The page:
Strategic planning is viewed by some as an absolute waste of time and energy and by others as an absolutely critical part of managing a business.

value in strategic planning

Figure 1 – Process Value vs Plan Value

 

The object of this post is not to resolve that dispute but toprovide some insights for those who wish to ensure their strategicplanning efforts deliver value to their organization. There are fourmain points to be made in this post:

  • The Value is in the Process
  • Fit the Process to Your Company
  • The Process is Iterative, not Linear
  • It is a Human Process

The Value is in the Process

 

sources of value in strategic planning

Figure 2 – Sources of Value

 

The first thing to know about strategic planning is that itsgreatest value is to be found in the process, not in the plan. That’sright; most of the value of strategic planning stems from the thinking,discussion, debate, analyses, insights, common understandings andcommitments to action made during the process, not their documentationin the form of a written plan. This is not to say that there is novalue in the plan itself but the value of the plan is far less thanthat obtained from the process. Graphically, this can be illustrated asshown in Figure 1. Another way of illustrating the disproportionatevalue from the process and the plan is a simple pie chart (see Figure2).

Fit the Process to Your Company

 

PEST structure

Figure 3 – PEST Analysis

 

The next thing to know is that one of the biggest mistakes you canmake is to assume there is one right way to do strategic planning andthat your company should do it that way.

linear process

Figure 4 – Linear Process

 

To plan – strategically or otherwise – is to do two things: (1)specify a set of desired outcomes and (2) identify the actions thatwill lead to them. What it takes to accomplish this twofold aim varieswith the type of business, the people involved, their values, theinformation and data available or obtainable, time pressures and manyother considerations. To be sure, there are some elements of strategicplanning that many people would agree should be present in all cases(e.g., a scan of the environment, mission and vision statements,objectives, strategies, action plans, etc); however, the emphasis giveneach will vary. For example, a non-profit company is likely to placemore importance on mission than a for-profit company. Some additionalvariations follow.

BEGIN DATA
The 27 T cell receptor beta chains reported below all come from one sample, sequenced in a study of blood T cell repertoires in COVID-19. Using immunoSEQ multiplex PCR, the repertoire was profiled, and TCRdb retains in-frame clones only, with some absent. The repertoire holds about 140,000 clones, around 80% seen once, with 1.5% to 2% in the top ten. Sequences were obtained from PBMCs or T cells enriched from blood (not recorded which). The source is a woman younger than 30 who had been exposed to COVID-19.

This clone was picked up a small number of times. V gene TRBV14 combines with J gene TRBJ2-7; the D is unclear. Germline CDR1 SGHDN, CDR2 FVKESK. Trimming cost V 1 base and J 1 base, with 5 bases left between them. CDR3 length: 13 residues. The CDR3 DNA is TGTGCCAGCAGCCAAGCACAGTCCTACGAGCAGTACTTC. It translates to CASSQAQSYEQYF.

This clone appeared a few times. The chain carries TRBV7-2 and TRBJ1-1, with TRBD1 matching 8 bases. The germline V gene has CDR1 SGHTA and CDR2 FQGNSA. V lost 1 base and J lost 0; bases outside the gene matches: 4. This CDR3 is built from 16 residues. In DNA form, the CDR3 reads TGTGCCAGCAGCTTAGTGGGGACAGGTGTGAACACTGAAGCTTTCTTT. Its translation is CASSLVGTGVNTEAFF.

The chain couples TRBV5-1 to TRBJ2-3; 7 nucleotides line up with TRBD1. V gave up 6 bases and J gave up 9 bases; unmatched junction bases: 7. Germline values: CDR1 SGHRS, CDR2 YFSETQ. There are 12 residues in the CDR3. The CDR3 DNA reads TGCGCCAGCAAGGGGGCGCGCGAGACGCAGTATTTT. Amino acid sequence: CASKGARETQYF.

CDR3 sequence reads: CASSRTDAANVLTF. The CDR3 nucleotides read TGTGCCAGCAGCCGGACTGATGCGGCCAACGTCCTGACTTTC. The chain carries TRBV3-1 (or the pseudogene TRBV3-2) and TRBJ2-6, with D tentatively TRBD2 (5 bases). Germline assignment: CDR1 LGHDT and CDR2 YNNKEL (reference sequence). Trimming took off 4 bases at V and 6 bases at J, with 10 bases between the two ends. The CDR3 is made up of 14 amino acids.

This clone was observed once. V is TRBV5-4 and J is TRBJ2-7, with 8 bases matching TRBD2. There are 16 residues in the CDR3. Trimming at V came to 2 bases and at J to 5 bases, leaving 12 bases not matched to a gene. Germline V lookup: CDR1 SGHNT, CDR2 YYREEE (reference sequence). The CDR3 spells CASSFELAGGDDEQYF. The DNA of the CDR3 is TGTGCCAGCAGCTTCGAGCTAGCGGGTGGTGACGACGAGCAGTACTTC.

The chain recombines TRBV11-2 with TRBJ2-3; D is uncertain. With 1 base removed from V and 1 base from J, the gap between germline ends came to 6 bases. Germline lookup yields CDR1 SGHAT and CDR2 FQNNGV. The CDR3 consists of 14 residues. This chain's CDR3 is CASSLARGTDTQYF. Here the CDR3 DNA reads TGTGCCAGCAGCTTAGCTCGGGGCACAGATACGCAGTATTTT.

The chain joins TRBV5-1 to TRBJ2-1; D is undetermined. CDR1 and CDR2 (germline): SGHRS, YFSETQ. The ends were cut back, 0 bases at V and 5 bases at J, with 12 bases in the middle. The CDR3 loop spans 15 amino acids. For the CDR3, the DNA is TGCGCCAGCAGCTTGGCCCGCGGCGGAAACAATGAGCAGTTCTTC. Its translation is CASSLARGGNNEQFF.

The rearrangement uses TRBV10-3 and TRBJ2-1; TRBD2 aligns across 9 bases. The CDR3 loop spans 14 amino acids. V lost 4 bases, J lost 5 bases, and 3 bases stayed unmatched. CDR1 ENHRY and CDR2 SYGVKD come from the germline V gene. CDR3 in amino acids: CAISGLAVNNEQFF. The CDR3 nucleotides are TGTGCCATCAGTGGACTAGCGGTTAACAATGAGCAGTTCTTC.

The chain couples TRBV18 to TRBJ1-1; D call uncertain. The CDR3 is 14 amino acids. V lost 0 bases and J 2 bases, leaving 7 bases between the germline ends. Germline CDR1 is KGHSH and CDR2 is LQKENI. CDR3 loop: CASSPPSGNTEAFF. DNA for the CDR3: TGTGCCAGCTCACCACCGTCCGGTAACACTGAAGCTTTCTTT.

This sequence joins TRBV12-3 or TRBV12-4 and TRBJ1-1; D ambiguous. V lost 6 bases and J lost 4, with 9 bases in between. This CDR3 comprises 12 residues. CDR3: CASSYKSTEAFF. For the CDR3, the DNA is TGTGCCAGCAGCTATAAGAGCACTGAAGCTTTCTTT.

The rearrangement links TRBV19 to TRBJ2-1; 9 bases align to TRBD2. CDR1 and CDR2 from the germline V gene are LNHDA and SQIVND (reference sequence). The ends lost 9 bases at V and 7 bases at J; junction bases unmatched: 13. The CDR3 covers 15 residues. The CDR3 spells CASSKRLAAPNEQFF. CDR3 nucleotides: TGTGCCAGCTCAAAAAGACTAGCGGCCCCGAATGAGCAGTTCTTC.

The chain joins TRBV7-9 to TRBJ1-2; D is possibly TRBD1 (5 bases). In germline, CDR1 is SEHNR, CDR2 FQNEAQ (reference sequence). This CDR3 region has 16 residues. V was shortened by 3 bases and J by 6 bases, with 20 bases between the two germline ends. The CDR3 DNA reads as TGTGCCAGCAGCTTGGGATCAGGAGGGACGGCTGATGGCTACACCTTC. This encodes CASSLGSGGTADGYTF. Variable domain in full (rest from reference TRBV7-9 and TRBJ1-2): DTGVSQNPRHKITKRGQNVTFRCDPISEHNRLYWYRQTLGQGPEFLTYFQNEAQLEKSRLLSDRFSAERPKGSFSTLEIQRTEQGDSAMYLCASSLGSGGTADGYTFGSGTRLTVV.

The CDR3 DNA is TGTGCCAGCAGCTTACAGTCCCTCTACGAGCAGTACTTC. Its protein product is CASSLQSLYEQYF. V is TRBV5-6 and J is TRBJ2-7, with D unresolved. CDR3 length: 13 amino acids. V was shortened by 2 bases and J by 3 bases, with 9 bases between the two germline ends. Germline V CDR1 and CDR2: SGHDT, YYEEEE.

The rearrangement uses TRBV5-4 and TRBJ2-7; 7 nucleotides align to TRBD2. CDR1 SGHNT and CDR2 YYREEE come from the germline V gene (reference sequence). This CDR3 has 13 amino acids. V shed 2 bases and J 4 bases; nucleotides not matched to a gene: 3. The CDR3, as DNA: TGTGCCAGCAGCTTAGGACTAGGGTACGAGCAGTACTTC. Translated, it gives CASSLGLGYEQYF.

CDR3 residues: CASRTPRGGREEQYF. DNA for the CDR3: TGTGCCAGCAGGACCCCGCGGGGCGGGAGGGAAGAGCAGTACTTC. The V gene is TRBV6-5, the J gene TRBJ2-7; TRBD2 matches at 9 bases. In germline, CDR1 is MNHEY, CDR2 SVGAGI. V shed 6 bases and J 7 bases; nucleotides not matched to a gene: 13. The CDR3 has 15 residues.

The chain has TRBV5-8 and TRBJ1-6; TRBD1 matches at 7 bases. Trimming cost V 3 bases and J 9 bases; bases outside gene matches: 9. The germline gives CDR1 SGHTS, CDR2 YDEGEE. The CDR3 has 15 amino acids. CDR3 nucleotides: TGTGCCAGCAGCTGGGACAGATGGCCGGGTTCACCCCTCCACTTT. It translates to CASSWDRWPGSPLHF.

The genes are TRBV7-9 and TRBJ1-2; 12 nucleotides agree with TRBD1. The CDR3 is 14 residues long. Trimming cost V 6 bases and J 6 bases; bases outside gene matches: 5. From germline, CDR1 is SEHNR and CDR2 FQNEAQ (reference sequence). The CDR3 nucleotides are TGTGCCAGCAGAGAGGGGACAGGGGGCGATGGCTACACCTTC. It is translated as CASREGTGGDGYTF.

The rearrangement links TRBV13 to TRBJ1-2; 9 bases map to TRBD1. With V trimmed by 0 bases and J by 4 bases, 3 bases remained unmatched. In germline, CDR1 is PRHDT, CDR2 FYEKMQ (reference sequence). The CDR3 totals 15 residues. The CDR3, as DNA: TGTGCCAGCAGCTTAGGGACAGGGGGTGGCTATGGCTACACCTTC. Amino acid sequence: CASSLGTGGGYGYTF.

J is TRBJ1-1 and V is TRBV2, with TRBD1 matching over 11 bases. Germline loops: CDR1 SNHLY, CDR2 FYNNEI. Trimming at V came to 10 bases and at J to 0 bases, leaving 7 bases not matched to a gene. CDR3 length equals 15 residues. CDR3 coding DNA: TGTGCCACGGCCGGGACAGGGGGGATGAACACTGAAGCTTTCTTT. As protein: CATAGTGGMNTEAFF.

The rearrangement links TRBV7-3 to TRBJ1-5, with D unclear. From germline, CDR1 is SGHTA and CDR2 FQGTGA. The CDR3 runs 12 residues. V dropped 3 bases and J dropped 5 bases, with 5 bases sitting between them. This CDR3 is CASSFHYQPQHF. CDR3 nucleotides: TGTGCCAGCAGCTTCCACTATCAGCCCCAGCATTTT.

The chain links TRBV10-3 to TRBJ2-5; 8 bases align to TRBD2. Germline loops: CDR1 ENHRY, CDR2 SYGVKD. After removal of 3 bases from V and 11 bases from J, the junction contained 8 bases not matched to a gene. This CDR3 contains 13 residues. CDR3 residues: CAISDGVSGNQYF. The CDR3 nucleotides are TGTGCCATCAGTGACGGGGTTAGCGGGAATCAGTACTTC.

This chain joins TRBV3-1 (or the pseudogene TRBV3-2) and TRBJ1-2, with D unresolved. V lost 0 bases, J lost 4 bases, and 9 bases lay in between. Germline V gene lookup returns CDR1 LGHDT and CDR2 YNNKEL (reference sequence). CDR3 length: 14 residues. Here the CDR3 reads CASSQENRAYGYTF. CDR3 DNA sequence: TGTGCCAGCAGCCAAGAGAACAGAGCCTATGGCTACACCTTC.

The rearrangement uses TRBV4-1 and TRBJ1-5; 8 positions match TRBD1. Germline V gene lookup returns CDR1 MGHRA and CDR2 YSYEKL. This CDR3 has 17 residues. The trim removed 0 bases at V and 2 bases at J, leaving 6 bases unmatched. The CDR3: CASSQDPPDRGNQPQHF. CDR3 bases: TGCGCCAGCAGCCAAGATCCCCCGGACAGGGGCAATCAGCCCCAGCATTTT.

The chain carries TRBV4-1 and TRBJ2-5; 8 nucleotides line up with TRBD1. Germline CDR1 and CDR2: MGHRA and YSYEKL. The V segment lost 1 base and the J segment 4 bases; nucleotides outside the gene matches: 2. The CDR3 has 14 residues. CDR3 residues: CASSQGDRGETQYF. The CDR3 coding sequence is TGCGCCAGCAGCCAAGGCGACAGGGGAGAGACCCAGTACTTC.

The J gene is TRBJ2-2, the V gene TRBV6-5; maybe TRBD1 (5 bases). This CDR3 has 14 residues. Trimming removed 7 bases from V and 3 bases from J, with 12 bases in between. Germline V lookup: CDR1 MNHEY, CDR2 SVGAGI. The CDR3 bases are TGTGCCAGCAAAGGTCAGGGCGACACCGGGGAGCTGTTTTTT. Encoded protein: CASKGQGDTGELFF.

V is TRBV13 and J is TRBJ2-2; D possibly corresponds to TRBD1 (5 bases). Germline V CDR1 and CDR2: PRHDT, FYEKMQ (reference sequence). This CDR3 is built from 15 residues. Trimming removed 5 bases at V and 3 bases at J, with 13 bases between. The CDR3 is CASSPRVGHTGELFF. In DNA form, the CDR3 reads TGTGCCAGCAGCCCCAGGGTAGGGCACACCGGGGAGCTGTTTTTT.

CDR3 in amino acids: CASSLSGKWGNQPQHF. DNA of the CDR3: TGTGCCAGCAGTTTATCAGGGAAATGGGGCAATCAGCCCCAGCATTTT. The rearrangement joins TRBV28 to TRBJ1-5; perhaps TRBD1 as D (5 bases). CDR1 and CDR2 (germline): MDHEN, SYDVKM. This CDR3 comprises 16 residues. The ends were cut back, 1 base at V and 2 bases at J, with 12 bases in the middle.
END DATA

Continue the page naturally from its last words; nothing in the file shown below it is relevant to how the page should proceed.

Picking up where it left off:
A PEST analysis (see Figure 3) involves an examination of thepolitical, economic, social and technological aspects of a company’senvironment. In the course of performing a PEST analysis, a high-techfirm is likely to pay more attention to the technological environmentthan a grocery wholesaler. And a defense contractor is likely to paymore attention to the political segment of the environment than a largeclothing retailer. The strategic planning process can also vary interms of sequencing. Some argue that a SWOT analysis (Strengths,Weaknesses, Opportunities, Threats) should be performed afterobjectives have been established because the SWOT should focus on andapply to those objectives; others argue that a SWOT analysis should beperformed in relation to the company, not its objectives and thus aSWOT analysis can and should be performed before any objectiveshave been established and serve as a basis for establishing thoseobjectives. To reiterate the key point being made here: You should fitthe strategic planning process to your company and its requirementsinstead of picking up an already-defined strategic planning process andtrying to force your company into that mold.